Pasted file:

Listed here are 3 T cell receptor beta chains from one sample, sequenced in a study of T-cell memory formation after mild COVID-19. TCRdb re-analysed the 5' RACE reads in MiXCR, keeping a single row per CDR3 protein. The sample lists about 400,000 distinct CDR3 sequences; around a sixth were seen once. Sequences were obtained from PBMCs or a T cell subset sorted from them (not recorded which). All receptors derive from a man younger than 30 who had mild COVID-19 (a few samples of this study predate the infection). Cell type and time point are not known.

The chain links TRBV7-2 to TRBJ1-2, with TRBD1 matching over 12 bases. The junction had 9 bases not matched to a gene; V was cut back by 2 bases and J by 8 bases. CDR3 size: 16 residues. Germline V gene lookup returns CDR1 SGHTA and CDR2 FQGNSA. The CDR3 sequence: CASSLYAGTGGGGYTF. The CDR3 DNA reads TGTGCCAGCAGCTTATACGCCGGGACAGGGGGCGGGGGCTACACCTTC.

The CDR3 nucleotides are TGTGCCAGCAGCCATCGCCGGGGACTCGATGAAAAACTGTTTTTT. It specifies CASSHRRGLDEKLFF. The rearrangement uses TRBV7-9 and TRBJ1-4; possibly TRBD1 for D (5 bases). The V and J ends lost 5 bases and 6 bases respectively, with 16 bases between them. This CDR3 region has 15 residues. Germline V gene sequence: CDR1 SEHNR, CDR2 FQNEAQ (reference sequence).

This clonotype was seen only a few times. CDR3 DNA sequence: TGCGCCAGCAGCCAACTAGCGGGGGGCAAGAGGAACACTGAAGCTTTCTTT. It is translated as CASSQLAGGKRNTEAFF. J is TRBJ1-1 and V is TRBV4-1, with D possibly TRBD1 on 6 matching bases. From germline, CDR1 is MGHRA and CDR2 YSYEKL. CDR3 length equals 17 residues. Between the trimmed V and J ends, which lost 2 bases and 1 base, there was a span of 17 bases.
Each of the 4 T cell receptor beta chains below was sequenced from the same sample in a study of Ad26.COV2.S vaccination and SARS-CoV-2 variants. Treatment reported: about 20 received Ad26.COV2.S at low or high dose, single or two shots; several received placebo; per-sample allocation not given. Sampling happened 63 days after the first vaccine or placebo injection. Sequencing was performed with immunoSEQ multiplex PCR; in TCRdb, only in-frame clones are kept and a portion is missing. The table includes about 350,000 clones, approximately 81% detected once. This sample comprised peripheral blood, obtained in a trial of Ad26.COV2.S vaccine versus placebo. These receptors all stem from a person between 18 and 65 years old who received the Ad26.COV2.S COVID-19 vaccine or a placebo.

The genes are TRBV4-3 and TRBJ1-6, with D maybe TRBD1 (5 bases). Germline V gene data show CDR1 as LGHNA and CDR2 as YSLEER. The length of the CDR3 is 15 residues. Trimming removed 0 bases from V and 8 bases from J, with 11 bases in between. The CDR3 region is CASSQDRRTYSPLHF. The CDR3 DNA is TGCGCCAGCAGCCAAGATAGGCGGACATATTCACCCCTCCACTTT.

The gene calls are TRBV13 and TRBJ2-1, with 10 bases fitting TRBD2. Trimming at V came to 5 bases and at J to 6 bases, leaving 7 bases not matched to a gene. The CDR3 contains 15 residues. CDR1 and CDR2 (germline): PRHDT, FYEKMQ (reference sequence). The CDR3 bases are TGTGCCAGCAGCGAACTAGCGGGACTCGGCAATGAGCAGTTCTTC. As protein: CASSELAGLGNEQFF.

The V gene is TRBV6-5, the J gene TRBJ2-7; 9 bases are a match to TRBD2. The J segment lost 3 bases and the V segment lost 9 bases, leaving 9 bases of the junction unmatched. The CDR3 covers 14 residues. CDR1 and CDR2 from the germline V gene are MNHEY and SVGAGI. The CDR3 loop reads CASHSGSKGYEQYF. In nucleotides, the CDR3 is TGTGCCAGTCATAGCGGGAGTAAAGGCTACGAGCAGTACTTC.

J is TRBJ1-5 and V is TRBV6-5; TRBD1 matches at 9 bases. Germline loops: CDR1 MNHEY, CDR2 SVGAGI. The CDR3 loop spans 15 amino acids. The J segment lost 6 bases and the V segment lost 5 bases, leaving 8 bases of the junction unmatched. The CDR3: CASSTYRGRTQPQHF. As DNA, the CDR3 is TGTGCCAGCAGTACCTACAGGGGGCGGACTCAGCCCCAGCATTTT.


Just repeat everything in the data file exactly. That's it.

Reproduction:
Listed here are 3 T cell receptor beta chains from one sample, sequenced in a study of T-cell memory formation after mild COVID-19. TCRdb re-analysed the 5' RACE reads in MiXCR, keeping a single row per CDR3 protein. The sample lists about 400,000 distinct CDR3 sequences; around a sixth were seen once. Sequences were obtained from PBMCs or a T cell subset sorted from them (not recorded which). All receptors derive from a man younger than 30 who had mild COVID-19 (a few samples of this study predate the infection). Cell type and time point are not known.

The chain links TRBV7-2 to TRBJ1-2, with TRBD1 matching over 12 bases. The junction had 9 bases not matched to a gene; V was cut back by 2 bases and J by 8 bases. CDR3 size: 16 residues. Germline V gene lookup returns CDR1 SGHTA and CDR2 FQGNSA. The CDR3 sequence: CASSLYAGTGGGGYTF. The CDR3 DNA reads TGTGCCAGCAGCTTATACGCCGGGACAGGGGGCGGGGGCTACACCTTC.

The CDR3 nucleotides are TGTGCCAGCAGCCATCGCCGGGGACTCGATGAAAAACTGTTTTTT. It specifies CASSHRRGLDEKLFF. The rearrangement uses TRBV7-9 and TRBJ1-4; possibly TRBD1 for D (5 bases). The V and J ends lost 5 bases and 6 bases respectively, with 16 bases between them. This CDR3 region has 15 residues. Germline V gene sequence: CDR1 SEHNR, CDR2 FQNEAQ (reference sequence).

This clonotype was seen only a few times. CDR3 DNA sequence: TGCGCCAGCAGCCAACTAGCGGGGGGCAAGAGGAACACTGAAGCTTTCTTT. It is translated as CASSQLAGGKRNTEAFF. J is TRBJ1-1 and V is TRBV4-1, with D possibly TRBD1 on 6 matching bases. From germline, CDR1 is MGHRA and CDR2 YSYEKL. CDR3 length equals 17 residues. Between the trimmed V and J ends, which lost 2 bases and 1 base, there was a span of 17 bases.
Each of the 4 T cell receptor beta chains below was sequenced from the same sample in a study of Ad26.COV2.S vaccination and SARS-CoV-2 variants. Treatment reported: about 20 received Ad26.COV2.S at low or high dose, single or two shots; several received placebo; per-sample allocation not given. Sampling happened 63 days after the first vaccine or placebo injection. Sequencing was performed with immunoSEQ multiplex PCR; in TCRdb, only in-frame clones are kept and a portion is missing. The table includes about 350,000 clones, approximately 81% detected once. This sample comprised peripheral blood, obtained in a trial of Ad26.COV2.S vaccine versus placebo. These receptors all stem from a person between 18 and 65 years old who received the Ad26.COV2.S COVID-19 vaccine or a placebo.

The genes are TRBV4-3 and TRBJ1-6, with D maybe TRBD1 (5 bases). Germline V gene data show CDR1 as LGHNA and CDR2 as YSLEER. The length of the CDR3 is 15 residues. Trimming removed 0 bases from V and 8 bases from J, with 11 bases in between. The CDR3 region is CASSQDRRTYSPLHF. The CDR3 DNA is TGCGCCAGCAGCCAAGATAGGCGGACATATTCACCCCTCCACTTT.

The gene calls are TRBV13 and TRBJ2-1, with 10 bases fitting TRBD2. Trimming at V came to 5 bases and at J to 6 bases, leaving 7 bases not matched to a gene. The CDR3 contains 15 residues. CDR1 and CDR2 (germline): PRHDT, FYEKMQ (reference sequence). The CDR3 bases are TGTGCCAGCAGCGAACTAGCGGGACTCGGCAATGAGCAGTTCTTC. As protein: CASSELAGLGNEQFF.

The V gene is TRBV6-5, the J gene TRBJ2-7; 9 bases are a match to TRBD2. The J segment lost 3 bases and the V segment lost 9 bases, leaving 9 bases of the junction unmatched. The CDR3 covers 14 residues. CDR1 and CDR2 from the germline V gene are MNHEY and SVGAGI. The CDR3 loop reads CASHSGSKGYEQYF. In nucleotides, the CDR3 is TGTGCCAGTCATAGCGGGAGTAAAGGCTACGAGCAGTACTTC.

J is TRBJ1-5 and V is TRBV6-5; TRBD1 matches at 9 bases. Germline loops: CDR1 MNHEY, CDR2 SVGAGI. The CDR3 loop spans 15 amino acids. The J segment lost 6 bases and the V segment lost 5 bases, leaving 8 bases of the junction unmatched. The CDR3: CASSTYRGRTQPQHF. As DNA, the CDR3 is TGTGCCAGCAGTACCTACAGGGGGCGGACTCAGCCCCAGCATTTT.